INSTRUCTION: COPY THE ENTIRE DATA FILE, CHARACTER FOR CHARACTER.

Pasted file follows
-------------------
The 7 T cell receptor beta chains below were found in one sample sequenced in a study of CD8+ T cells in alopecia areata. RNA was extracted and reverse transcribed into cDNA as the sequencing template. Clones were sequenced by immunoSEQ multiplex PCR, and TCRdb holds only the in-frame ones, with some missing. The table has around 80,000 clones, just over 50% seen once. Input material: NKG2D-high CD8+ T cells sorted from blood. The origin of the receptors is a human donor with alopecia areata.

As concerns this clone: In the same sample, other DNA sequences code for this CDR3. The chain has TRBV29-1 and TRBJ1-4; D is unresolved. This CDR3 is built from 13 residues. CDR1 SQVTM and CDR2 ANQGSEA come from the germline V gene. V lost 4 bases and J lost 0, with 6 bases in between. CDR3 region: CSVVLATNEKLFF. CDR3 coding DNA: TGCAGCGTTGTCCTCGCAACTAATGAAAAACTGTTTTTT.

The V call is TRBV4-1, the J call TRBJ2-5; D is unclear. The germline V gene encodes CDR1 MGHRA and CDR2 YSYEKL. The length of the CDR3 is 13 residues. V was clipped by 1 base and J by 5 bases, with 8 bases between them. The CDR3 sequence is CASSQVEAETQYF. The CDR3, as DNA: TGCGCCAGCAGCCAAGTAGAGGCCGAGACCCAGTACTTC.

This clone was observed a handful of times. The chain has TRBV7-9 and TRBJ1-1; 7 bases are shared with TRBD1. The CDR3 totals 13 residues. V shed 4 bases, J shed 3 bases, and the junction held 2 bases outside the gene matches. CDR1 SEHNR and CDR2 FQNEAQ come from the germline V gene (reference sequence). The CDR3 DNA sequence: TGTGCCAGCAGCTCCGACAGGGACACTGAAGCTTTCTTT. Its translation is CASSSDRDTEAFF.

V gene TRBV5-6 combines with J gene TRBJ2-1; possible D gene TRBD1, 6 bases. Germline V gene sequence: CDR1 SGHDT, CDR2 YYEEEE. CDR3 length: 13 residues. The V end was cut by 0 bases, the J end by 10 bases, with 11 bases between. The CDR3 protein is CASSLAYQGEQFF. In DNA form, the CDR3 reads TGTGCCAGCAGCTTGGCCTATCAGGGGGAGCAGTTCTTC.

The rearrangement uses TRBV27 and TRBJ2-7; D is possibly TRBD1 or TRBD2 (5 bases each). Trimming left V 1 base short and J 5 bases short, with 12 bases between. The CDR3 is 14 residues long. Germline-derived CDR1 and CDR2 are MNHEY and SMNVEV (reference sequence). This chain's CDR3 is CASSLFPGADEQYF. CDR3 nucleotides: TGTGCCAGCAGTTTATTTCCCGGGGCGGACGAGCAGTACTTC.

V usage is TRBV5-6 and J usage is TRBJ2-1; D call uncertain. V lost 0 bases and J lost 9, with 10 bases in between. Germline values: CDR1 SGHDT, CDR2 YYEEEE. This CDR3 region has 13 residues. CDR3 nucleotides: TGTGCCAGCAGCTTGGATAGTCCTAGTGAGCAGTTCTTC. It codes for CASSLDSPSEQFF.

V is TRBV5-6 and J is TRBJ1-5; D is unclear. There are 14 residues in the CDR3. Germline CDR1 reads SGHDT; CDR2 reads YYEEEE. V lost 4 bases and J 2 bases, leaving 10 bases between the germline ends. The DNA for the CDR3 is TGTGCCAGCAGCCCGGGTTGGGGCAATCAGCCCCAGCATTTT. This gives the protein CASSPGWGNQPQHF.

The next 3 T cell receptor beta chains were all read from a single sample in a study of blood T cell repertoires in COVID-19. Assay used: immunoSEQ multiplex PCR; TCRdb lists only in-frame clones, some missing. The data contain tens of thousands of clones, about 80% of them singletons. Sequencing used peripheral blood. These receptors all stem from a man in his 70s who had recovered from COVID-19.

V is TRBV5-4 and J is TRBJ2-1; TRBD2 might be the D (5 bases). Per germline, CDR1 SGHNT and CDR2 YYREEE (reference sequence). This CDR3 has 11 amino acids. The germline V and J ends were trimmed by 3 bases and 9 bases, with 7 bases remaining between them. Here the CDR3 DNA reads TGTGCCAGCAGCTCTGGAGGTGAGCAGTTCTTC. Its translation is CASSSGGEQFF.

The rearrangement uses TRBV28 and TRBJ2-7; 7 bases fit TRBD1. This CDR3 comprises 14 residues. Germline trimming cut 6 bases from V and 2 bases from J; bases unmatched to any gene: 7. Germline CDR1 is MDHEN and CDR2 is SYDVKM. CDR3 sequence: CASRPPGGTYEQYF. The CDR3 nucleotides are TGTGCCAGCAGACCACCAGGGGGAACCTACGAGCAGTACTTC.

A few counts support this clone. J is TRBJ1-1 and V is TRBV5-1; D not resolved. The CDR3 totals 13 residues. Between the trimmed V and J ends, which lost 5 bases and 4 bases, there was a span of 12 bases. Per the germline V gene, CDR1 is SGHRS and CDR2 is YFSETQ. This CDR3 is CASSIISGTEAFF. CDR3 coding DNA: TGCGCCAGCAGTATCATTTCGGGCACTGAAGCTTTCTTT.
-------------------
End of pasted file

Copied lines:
The 7 T cell receptor beta chains below were found in one sample sequenced in a study of CD8+ T cells in alopecia areata. RNA was extracted and reverse transcribed into cDNA as the sequencing template. Clones were sequenced by immunoSEQ multiplex PCR, and TCRdb holds only the in-frame ones, with some missing. The table has around 80,000 clones, just over 50% seen once. Input material: NKG2D-high CD8+ T cells sorted from blood. The origin of the receptors is a human donor with alopecia areata.

As concerns this clone: In the same sample, other DNA sequences code for this CDR3. The chain has TRBV29-1 and TRBJ1-4; D is unresolved. This CDR3 is built from 13 residues. CDR1 SQVTM and CDR2 ANQGSEA come from the germline V gene. V lost 4 bases and J lost 0, with 6 bases in between. CDR3 region: CSVVLATNEKLFF. CDR3 coding DNA: TGCAGCGTTGTCCTCGCAACTAATGAAAAACTGTTTTTT.

The V call is TRBV4-1, the J call TRBJ2-5; D is unclear. The germline V gene encodes CDR1 MGHRA and CDR2 YSYEKL. The length of the CDR3 is 13 residues. V was clipped by 1 base and J by 5 bases, with 8 bases between them. The CDR3 sequence is CASSQVEAETQYF. The CDR3, as DNA: TGCGCCAGCAGCCAAGTAGAGGCCGAGACCCAGTACTTC.

This clone was observed a handful of times. The chain has TRBV7-9 and TRBJ1-1; 7 bases are shared with TRBD1. The CDR3 totals 13 residues. V shed 4 bases, J shed 3 bases, and the junction held 2 bases outside the gene matches. CDR1 SEHNR and CDR2 FQNEAQ come from the germline V gene (reference sequence). The CDR3 DNA sequence: TGTGCCAGCAGCTCCGACAGGGACACTGAAGCTTTCTTT. Its translation is CASSSDRDTEAFF.

V gene TRBV5-6 combines with J gene TRBJ2-1; possible D gene TRBD1, 6 bases. Germline V gene sequence: CDR1 SGHDT, CDR2 YYEEEE. CDR3 length: 13 residues. The V end was cut by 0 bases, the J end by 10 bases, with 11 bases between. The CDR3 protein is CASSLAYQGEQFF. In DNA form, the CDR3 reads TGTGCCAGCAGCTTGGCCTATCAGGGGGAGCAGTTCTTC.

The rearrangement uses TRBV27 and TRBJ2-7; D is possibly TRBD1 or TRBD2 (5 bases each). Trimming left V 1 base short and J 5 bases short, with 12 bases between. The CDR3 is 14 residues long. Germline-derived CDR1 and CDR2 are MNHEY and SMNVEV (reference sequence). This chain's CDR3 is CASSLFPGADEQYF. CDR3 nucleotides: TGTGCCAGCAGTTTATTTCCCGGGGCGGACGAGCAGTACTTC.

V usage is TRBV5-6 and J usage is TRBJ2-1; D call uncertain. V lost 0 bases and J lost 9, with 10 bases in between. Germline values: CDR1 SGHDT, CDR2 YYEEEE. This CDR3 region has 13 residues. CDR3 nucleotides: TGTGCCAGCAGCTTGGATAGTCCTAGTGAGCAGTTCTTC. It codes for CASSLDSPSEQFF.

V is TRBV5-6 and J is TRBJ1-5; D is unclear. There are 14 residues in the CDR3. Germline CDR1 reads SGHDT; CDR2 reads YYEEEE. V lost 4 bases and J 2 bases, leaving 10 bases between the germline ends. The DNA for the CDR3 is TGTGCCAGCAGCCCGGGTTGGGGCAATCAGCCCCAGCATTTT. This gives the protein CASSPGWGNQPQHF.

The next 3 T cell receptor beta chains were all read from a single sample in a study of blood T cell repertoires in COVID-19. Assay used: immunoSEQ multiplex PCR; TCRdb lists only in-frame clones, some missing. The data contain tens of thousands of clones, about 80% of them singletons. Sequencing used peripheral blood. These receptors all stem from a man in his 70s who had recovered from COVID-19.

V is TRBV5-4 and J is TRBJ2-1; TRBD2 might be the D (5 bases). Per germline, CDR1 SGHNT and CDR2 YYREEE (reference sequence). This CDR3 has 11 amino acids. The germline V and J ends were trimmed by 3 bases and 9 bases, with 7 bases remaining between them. Here the CDR3 DNA reads TGTGCCAGCAGCTCTGGAGGTGAGCAGTTCTTC. Its translation is CASSSGGEQFF.

The rearrangement uses TRBV28 and TRBJ2-7; 7 bases fit TRBD1. This CDR3 comprises 14 residues. Germline trimming cut 6 bases from V and 2 bases from J; bases unmatched to any gene: 7. Germline CDR1 is MDHEN and CDR2 is SYDVKM. CDR3 sequence: CASRPPGGTYEQYF. The CDR3 nucleotides are TGTGCCAGCAGACCACCAGGGGGAACCTACGAGCAGTACTTC.

A few counts support this clone. J is TRBJ1-1 and V is TRBV5-1; D not resolved. The CDR3 totals 13 residues. Between the trimmed V and J ends, which lost 5 bases and 4 bases, there was a span of 12 bases. Per the germline V gene, CDR1 is SGHRS and CDR2 is YFSETQ. This CDR3 is CASSIISGTEAFF. CDR3 coding DNA: TGCGCCAGCAGTATCATTTCGGGCACTGAAGCTTTCTTT.